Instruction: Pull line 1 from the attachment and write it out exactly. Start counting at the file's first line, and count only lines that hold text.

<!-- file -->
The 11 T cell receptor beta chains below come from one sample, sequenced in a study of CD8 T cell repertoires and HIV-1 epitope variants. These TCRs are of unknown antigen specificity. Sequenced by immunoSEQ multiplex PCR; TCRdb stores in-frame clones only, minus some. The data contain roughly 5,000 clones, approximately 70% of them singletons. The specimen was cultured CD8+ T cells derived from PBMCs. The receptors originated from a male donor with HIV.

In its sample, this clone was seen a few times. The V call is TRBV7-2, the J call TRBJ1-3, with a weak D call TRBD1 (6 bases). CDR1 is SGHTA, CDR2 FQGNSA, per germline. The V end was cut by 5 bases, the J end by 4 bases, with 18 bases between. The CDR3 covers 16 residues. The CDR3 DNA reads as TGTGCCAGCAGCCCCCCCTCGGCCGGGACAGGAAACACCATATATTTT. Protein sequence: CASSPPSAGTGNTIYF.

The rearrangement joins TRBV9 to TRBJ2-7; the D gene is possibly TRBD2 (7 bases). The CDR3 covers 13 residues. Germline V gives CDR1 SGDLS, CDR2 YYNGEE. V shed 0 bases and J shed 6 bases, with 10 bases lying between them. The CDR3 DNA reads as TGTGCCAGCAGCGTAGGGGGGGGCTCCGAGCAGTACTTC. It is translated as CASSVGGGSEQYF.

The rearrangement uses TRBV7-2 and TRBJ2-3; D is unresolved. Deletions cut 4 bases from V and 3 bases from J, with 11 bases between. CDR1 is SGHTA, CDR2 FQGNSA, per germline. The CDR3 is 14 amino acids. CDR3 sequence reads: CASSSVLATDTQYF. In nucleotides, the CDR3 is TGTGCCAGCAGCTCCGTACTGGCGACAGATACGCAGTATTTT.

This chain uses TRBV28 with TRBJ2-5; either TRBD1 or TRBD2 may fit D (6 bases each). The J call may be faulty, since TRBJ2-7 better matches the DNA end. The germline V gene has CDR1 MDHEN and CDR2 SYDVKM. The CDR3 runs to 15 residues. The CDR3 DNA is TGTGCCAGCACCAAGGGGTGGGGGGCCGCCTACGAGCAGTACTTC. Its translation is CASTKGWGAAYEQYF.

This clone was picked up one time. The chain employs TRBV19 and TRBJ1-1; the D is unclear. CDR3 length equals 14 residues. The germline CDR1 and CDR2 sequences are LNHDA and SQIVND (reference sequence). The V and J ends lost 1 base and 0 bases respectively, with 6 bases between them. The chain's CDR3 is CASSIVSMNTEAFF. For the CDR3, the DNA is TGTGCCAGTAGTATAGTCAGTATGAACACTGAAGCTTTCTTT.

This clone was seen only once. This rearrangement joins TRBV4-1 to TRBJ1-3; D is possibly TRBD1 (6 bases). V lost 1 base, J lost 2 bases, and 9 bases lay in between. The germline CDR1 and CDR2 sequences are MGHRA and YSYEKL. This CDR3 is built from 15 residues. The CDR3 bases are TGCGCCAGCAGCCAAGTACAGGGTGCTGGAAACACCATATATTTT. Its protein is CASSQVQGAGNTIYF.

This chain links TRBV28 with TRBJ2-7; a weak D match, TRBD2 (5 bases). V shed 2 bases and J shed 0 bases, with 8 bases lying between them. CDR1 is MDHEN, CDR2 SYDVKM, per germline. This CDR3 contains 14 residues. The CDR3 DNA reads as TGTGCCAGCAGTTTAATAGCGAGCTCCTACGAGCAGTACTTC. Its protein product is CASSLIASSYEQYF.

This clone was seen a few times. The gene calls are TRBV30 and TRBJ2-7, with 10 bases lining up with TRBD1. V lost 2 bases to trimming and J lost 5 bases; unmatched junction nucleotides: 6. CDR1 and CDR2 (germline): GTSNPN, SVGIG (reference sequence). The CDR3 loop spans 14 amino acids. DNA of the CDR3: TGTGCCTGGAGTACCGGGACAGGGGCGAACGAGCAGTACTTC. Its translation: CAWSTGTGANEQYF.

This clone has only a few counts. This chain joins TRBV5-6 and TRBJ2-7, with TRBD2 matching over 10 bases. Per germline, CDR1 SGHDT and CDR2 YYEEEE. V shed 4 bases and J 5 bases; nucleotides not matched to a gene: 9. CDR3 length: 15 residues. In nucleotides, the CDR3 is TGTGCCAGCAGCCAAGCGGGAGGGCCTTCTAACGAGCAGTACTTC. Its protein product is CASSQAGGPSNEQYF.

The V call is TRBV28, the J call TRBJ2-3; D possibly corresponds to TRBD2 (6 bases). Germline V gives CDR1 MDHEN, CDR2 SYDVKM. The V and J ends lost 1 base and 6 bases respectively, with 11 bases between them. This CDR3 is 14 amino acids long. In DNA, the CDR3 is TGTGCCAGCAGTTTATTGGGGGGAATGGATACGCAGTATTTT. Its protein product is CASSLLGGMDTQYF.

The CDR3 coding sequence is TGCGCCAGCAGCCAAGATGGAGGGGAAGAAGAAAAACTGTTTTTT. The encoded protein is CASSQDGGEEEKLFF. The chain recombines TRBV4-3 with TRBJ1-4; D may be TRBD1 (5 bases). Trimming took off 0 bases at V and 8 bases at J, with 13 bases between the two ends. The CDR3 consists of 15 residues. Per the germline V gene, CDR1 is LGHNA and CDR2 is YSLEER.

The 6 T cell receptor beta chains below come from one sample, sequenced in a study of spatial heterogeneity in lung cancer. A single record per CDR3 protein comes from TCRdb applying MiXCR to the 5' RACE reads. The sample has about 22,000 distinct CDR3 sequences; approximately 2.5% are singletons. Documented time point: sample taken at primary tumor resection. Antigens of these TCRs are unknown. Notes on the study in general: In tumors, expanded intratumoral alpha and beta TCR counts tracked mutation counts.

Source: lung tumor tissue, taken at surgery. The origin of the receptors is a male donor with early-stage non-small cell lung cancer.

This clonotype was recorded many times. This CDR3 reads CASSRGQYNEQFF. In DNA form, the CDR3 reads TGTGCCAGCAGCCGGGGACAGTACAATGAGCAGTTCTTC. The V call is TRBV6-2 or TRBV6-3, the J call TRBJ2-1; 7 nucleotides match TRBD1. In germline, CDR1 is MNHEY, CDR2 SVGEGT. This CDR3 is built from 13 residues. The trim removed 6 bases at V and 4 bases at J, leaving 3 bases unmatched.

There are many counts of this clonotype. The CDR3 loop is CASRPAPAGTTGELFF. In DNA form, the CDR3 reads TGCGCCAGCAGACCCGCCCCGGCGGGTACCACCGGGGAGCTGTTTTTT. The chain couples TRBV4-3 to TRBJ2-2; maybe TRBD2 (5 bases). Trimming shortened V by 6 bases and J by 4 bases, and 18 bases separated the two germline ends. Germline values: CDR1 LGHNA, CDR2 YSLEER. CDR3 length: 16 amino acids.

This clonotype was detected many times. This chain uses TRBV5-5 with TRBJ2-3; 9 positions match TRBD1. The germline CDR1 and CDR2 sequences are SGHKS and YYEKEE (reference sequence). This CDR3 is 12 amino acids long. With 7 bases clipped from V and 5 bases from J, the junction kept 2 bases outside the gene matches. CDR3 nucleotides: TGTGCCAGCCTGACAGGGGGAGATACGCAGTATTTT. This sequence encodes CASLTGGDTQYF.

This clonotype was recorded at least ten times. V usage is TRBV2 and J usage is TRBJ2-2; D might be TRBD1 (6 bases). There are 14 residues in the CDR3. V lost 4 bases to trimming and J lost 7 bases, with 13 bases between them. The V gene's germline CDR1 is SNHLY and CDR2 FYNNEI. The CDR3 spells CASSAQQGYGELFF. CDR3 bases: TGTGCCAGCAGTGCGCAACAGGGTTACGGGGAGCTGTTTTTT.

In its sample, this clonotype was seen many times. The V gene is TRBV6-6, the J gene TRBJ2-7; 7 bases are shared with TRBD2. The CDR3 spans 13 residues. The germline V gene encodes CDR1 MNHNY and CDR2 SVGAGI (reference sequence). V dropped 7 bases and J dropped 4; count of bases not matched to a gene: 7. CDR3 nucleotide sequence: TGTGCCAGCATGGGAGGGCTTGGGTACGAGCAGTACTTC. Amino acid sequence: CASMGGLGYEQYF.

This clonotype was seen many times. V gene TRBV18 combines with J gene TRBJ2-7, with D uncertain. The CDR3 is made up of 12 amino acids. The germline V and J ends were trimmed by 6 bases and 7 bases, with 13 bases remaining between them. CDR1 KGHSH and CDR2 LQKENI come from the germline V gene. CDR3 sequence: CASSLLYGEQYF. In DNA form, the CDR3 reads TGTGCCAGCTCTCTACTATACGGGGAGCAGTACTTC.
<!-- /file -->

The 11 T cell receptor beta chains below come from one sample, sequenced in a study of CD8 T cell repertoires and HIV-1 epitope variants. These TCRs are of unknown antigen specificity. Sequenced by immunoSEQ multiplex PCR; TCRdb stores in-frame clones only, minus some. The data contain roughly 5,000 clones, approximately 70% of them singletons. The specimen was cultured CD8+ T cells derived from PBMCs. The receptors originated from a male donor with HIV.